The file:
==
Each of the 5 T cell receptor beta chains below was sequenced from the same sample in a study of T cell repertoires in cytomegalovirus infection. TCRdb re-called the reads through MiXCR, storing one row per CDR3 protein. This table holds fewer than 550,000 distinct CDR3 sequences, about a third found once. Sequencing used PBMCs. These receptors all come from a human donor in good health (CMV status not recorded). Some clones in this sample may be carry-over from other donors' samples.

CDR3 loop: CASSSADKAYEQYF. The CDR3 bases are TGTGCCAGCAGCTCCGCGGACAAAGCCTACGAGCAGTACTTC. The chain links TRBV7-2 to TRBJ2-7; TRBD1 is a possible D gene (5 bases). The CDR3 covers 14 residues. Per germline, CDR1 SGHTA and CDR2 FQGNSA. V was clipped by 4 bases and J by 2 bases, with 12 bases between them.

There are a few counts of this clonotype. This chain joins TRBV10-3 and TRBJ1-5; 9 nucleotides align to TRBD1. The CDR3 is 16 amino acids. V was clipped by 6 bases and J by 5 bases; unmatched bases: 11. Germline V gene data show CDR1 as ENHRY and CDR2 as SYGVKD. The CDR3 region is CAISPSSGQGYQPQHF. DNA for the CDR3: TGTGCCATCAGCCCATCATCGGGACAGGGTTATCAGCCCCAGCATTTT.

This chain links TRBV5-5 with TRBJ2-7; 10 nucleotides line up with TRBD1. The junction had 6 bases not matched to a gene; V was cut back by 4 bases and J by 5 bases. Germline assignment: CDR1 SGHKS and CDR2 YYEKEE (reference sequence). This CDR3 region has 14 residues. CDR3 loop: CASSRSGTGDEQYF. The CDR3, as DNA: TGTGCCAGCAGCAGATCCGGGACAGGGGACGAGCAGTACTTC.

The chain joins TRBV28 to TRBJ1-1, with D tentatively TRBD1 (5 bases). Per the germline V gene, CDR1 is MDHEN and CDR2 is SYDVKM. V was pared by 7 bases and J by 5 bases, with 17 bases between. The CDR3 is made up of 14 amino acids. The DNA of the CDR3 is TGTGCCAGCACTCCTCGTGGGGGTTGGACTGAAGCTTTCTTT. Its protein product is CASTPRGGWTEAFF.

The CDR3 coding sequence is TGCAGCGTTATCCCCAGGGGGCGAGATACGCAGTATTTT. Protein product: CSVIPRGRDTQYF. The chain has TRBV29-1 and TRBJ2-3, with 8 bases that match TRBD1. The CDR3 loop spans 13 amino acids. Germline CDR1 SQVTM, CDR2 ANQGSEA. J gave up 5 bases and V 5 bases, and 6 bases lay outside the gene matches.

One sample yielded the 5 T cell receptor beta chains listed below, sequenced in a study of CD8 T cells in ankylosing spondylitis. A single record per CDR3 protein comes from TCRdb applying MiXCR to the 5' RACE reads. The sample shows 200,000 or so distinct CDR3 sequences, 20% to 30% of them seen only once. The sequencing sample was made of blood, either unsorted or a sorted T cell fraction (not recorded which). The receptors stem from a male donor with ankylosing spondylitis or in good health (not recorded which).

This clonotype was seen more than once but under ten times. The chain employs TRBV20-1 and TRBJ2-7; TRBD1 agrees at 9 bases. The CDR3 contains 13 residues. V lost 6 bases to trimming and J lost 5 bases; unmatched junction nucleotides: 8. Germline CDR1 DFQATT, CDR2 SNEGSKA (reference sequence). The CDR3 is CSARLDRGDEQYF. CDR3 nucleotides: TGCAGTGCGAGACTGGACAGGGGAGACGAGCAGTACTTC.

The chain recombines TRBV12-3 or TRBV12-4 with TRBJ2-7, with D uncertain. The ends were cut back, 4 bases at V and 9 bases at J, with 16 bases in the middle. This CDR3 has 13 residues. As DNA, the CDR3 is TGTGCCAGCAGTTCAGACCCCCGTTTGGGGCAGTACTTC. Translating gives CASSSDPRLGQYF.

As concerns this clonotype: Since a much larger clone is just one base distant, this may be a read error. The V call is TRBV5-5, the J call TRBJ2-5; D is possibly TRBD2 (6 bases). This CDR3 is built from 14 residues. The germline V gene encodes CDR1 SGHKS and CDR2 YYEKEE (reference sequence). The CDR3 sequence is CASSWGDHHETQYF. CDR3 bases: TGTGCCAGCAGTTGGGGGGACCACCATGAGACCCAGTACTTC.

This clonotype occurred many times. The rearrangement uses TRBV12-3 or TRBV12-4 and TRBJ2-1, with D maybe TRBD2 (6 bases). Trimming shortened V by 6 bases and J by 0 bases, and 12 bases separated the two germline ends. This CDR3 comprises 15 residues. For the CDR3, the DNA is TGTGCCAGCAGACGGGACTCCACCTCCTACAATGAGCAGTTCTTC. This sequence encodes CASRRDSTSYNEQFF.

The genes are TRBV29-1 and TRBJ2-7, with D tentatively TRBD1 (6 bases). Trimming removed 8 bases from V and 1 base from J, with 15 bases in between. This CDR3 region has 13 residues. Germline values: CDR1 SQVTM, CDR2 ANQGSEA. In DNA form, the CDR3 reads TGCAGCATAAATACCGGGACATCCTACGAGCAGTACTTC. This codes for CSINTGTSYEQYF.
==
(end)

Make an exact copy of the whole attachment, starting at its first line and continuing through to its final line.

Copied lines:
Each of the 5 T cell receptor beta chains below was sequenced from the same sample in a study of T cell repertoires in cytomegalovirus infection. TCRdb re-called the reads through MiXCR, storing one row per CDR3 protein. This table holds fewer than 550,000 distinct CDR3 sequences, about a third found once. Sequencing used PBMCs. These receptors all come from a human donor in good health (CMV status not recorded). Some clones in this sample may be carry-over from other donors' samples.

CDR3 loop: CASSSADKAYEQYF. The CDR3 bases are TGTGCCAGCAGCTCCGCGGACAAAGCCTACGAGCAGTACTTC. The chain links TRBV7-2 to TRBJ2-7; TRBD1 is a possible D gene (5 bases). The CDR3 covers 14 residues. Per germline, CDR1 SGHTA and CDR2 FQGNSA. V was clipped by 4 bases and J by 2 bases, with 12 bases between them.

There are a few counts of this clonotype. This chain joins TRBV10-3 and TRBJ1-5; 9 nucleotides align to TRBD1. The CDR3 is 16 amino acids. V was clipped by 6 bases and J by 5 bases; unmatched bases: 11. Germline V gene data show CDR1 as ENHRY and CDR2 as SYGVKD. The CDR3 region is CAISPSSGQGYQPQHF. DNA for the CDR3: TGTGCCATCAGCCCATCATCGGGACAGGGTTATCAGCCCCAGCATTTT.

This chain links TRBV5-5 with TRBJ2-7; 10 nucleotides line up with TRBD1. The junction had 6 bases not matched to a gene; V was cut back by 4 bases and J by 5 bases. Germline assignment: CDR1 SGHKS and CDR2 YYEKEE (reference sequence). This CDR3 region has 14 residues. CDR3 loop: CASSRSGTGDEQYF. The CDR3, as DNA: TGTGCCAGCAGCAGATCCGGGACAGGGGACGAGCAGTACTTC.

The chain joins TRBV28 to TRBJ1-1, with D tentatively TRBD1 (5 bases). Per the germline V gene, CDR1 is MDHEN and CDR2 is SYDVKM. V was pared by 7 bases and J by 5 bases, with 17 bases between. The CDR3 is made up of 14 amino acids. The DNA of the CDR3 is TGTGCCAGCACTCCTCGTGGGGGTTGGACTGAAGCTTTCTTT. Its protein product is CASTPRGGWTEAFF.

The CDR3 coding sequence is TGCAGCGTTATCCCCAGGGGGCGAGATACGCAGTATTTT. Protein product: CSVIPRGRDTQYF. The chain has TRBV29-1 and TRBJ2-3, with 8 bases that match TRBD1. The CDR3 loop spans 13 amino acids. Germline CDR1 SQVTM, CDR2 ANQGSEA. J gave up 5 bases and V 5 bases, and 6 bases lay outside the gene matches.

One sample yielded the 5 T cell receptor beta chains listed below, sequenced in a study of CD8 T cells in ankylosing spondylitis. A single record per CDR3 protein comes from TCRdb applying MiXCR to the 5' RACE reads. The sample shows 200,000 or so distinct CDR3 sequences, 20% to 30% of them seen only once. The sequencing sample was made of blood, either unsorted or a sorted T cell fraction (not recorded which). The receptors stem from a male donor with ankylosing spondylitis or in good health (not recorded which).

This clonotype was seen more than once but under ten times. The chain employs TRBV20-1 and TRBJ2-7; TRBD1 agrees at 9 bases. The CDR3 contains 13 residues. V lost 6 bases to trimming and J lost 5 bases; unmatched junction nucleotides: 8. Germline CDR1 DFQATT, CDR2 SNEGSKA (reference sequence). The CDR3 is CSARLDRGDEQYF. CDR3 nucleotides: TGCAGTGCGAGACTGGACAGGGGAGACGAGCAGTACTTC.

The chain recombines TRBV12-3 or TRBV12-4 with TRBJ2-7, with D uncertain. The ends were cut back, 4 bases at V and 9 bases at J, with 16 bases in the middle. This CDR3 has 13 residues. As DNA, the CDR3 is TGTGCCAGCAGTTCAGACCCCCGTTTGGGGCAGTACTTC. Translating gives CASSSDPRLGQYF.

As concerns this clonotype: Since a much larger clone is just one base distant, this may be a read error. The V call is TRBV5-5, the J call TRBJ2-5; D is possibly TRBD2 (6 bases). This CDR3 is built from 14 residues. The germline V gene encodes CDR1 SGHKS and CDR2 YYEKEE (reference sequence). The CDR3 sequence is CASSWGDHHETQYF. CDR3 bases: TGTGCCAGCAGTTGGGGGGACCACCATGAGACCCAGTACTTC.

This clonotype occurred many times. The rearrangement uses TRBV12-3 or TRBV12-4 and TRBJ2-1, with D maybe TRBD2 (6 bases). Trimming shortened V by 6 bases and J by 0 bases, and 12 bases separated the two germline ends. This CDR3 comprises 15 residues. For the CDR3, the DNA is TGTGCCAGCAGACGGGACTCCACCTCCTACAATGAGCAGTTCTTC. This sequence encodes CASRRDSTSYNEQFF.

The genes are TRBV29-1 and TRBJ2-7, with D tentatively TRBD1 (6 bases). Trimming removed 8 bases from V and 1 base from J, with 15 bases in between. This CDR3 region has 13 residues. Germline values: CDR1 SQVTM, CDR2 ANQGSEA. In DNA form, the CDR3 reads TGCAGCATAAATACCGGGACATCCTACGAGCAGTACTTC. This codes for CSINTGTSYEQYF.